The defendant was arrested two days later, with the help of Mitchell Lifson, who provided vital information on the man who posed to be John Rothman. On the evening of August 6, 1993, Mr. Lifson saw the reports looking for the defendant, who he had encountered earlier that day. Mr. Lifson reported that at around 10:45 am of the same day, a man named John Rothman came into the office of the State Representative Jeff Schoenberg, to which Mr. Lifson was the administrative aide for. The defendant allegedly insisted on speaking directly with Rep. Schoenberg but was declined too. A few hours later, Mr. Lifson noticed the defendant in the parking lot of a shopping center, and decided to take note of the man’s details who happened to be standing next to an old light-colored Volkswagen Beetle with Maryland plate number ZSS 499. The written information on the defendant was submitted to the Wilmette Police Department.
Skokie Police Officer Gary Axel saw a car, during his patrol on the early morning hours of August 8th, that matched the description provided to the local police agencies in search of the defendant. Officer Axel called for backup and subsequently pulled the Volkswagen over in a driveway at 5050 Dempster. When asked to report his name, he claimed to be Jonathan Haynes. The defendant was then taken to the Wilmette Police Station, where he requested a pen and some paper to write out a statement. For 50 minutes, the defendant was brought into a cell where he focused on writing. In his self-written statement, the defendant confessed to the three crimes he committed.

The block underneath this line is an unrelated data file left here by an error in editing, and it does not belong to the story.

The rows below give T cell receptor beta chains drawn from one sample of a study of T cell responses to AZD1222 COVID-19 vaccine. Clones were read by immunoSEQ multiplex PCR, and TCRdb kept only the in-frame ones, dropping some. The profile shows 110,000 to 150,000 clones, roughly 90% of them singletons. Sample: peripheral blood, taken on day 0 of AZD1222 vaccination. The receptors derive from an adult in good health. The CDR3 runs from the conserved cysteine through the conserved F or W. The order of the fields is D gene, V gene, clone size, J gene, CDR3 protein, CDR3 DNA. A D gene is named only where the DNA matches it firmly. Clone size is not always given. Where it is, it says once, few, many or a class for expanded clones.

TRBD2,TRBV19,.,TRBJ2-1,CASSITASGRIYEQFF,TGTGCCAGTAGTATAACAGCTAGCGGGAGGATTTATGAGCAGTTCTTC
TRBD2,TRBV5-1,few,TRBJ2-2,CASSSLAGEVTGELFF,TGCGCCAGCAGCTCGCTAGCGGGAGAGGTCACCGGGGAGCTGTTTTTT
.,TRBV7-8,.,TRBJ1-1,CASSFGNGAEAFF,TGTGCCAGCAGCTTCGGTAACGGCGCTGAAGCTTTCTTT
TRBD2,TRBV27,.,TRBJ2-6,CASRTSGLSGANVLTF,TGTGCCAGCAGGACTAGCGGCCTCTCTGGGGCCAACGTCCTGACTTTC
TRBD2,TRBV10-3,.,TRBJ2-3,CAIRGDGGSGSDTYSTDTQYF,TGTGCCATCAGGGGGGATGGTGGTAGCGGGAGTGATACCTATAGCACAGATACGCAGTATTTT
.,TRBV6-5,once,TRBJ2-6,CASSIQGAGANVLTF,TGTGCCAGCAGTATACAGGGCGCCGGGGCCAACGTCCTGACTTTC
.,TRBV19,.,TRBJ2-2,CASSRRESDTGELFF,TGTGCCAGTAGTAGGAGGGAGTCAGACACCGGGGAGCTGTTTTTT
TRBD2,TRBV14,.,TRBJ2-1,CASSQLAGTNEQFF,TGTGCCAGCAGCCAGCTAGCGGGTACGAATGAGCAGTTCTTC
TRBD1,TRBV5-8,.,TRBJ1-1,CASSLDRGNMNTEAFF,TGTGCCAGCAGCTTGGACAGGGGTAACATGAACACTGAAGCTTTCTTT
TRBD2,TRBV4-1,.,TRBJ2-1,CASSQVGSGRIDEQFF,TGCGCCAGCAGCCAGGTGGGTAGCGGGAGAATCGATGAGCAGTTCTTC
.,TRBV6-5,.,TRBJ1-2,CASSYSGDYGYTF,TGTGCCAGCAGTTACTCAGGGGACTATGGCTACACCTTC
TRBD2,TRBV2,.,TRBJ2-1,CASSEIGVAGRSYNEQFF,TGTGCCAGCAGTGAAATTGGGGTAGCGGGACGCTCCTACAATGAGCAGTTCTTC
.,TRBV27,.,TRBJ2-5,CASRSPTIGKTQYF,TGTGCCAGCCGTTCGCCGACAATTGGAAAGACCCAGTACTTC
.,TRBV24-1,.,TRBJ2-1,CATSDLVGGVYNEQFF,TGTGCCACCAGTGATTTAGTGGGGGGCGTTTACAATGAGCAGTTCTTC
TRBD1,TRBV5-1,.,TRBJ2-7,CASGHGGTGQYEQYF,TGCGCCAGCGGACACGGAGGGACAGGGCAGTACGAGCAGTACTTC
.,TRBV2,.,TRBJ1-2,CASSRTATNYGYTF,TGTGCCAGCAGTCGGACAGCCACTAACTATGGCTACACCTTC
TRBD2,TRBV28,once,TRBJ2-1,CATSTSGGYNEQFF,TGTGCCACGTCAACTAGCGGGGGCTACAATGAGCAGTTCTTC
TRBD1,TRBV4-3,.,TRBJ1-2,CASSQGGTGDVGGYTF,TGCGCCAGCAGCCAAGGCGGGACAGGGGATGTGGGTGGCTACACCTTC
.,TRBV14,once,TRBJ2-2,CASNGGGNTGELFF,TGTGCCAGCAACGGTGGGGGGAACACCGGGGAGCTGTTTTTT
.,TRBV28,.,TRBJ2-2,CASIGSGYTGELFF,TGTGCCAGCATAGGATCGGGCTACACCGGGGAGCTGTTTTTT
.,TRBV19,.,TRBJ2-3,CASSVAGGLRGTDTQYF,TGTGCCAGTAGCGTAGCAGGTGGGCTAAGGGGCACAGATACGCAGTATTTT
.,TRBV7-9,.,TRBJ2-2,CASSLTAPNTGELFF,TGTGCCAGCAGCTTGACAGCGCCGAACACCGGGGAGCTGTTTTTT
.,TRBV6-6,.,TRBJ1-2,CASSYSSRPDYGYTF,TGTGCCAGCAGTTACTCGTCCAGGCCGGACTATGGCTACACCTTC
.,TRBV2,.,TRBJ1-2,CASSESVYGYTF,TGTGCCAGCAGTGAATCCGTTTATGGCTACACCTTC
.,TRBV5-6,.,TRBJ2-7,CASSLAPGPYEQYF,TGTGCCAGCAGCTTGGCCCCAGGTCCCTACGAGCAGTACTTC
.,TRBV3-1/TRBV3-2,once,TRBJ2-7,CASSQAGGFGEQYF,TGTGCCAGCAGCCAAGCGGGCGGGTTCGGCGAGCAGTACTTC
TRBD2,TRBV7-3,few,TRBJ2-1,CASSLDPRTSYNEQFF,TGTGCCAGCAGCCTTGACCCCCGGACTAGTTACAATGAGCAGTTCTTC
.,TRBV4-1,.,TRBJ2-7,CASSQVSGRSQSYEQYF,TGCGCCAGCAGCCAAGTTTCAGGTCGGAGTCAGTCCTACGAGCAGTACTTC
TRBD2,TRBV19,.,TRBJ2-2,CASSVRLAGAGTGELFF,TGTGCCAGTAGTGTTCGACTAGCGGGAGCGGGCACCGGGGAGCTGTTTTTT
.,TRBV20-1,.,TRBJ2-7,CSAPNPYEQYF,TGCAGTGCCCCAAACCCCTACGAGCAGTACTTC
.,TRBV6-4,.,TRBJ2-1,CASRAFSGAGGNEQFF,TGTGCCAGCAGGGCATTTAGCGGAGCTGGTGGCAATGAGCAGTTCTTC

“I Jonathan Haynes confess to the murders of Frank Ringi, San Francisco, in May of 1987 and Mr. Sullivan in August of 1993, and to the attempted murder of Mr. Charles Stroupe, also in August of 1993,” said Jonathan Haynes in his self-written confession. Included in the statement is a detailed reason for his motivations for the following murders, which sought to explain the defendant’s fundamental sympathy with the Neo-Nazi movement.
On August 11, 1993, further investigations by the officers from the Skokie and Illinois State police Departments led to the discovery of the defendant’s boarding house at the 1945 Sherman Avenue in Evanston. There were numerous pieces of evidence found in the apartment, including some audio cassette tapes, in which one was marked “taped confession.” The defendant made the taped confession and intended for it to be sent to the cosmetics industry executives as a warning and threat to the growing and perpetuation of the Fake Aryan beauty. In his taped confession, the defendant mentioned several murders which he committed.
“Two people are dead, and I killed them, and I”m quite happy with my murders, and I don’t know that I’ll commit anymore. I can’t really aim for the top level. It’s just that I – – I selected my victims quite carefully with theoretical justification.”
The Honorable Judge Earl Strayhorn found Jonathan Haynes guilty of three counts of First-Degree Murder and one count of Burglary. Furthermore, the defendant was found eligible for the death penalty and therefore sentenced the defendant to death.
The Illinois Supreme Court affirmed the defendant’s indictment for intentional murder and burglary and subsequently affirmed the defendant’s sentence of death on October 24, 1996. The defendant is asking for clemency under the notion that the Illinois Supreme Court failed to consider whether the defendant’s death sentence was disproportionate, excessive, or otherwise, inappropriate.
Cook County State’s Attorney Richard A. Devine submitted a response in opposition to petition for executive clemency of the defendant stating: “the People of the State of Illinois respectfully request that this Board and Governor Ryan deny executive clemency to Jonathan Haynes.”
Cook County Assistant State’s Attorneys Mark Shlifka, Jon Walters, and Peter Fischer were all commended for their excellent work on the case. The Wilmette Police Department was also thanked for their collaborative work in the investigation of the case.
Updated: September 14, 2020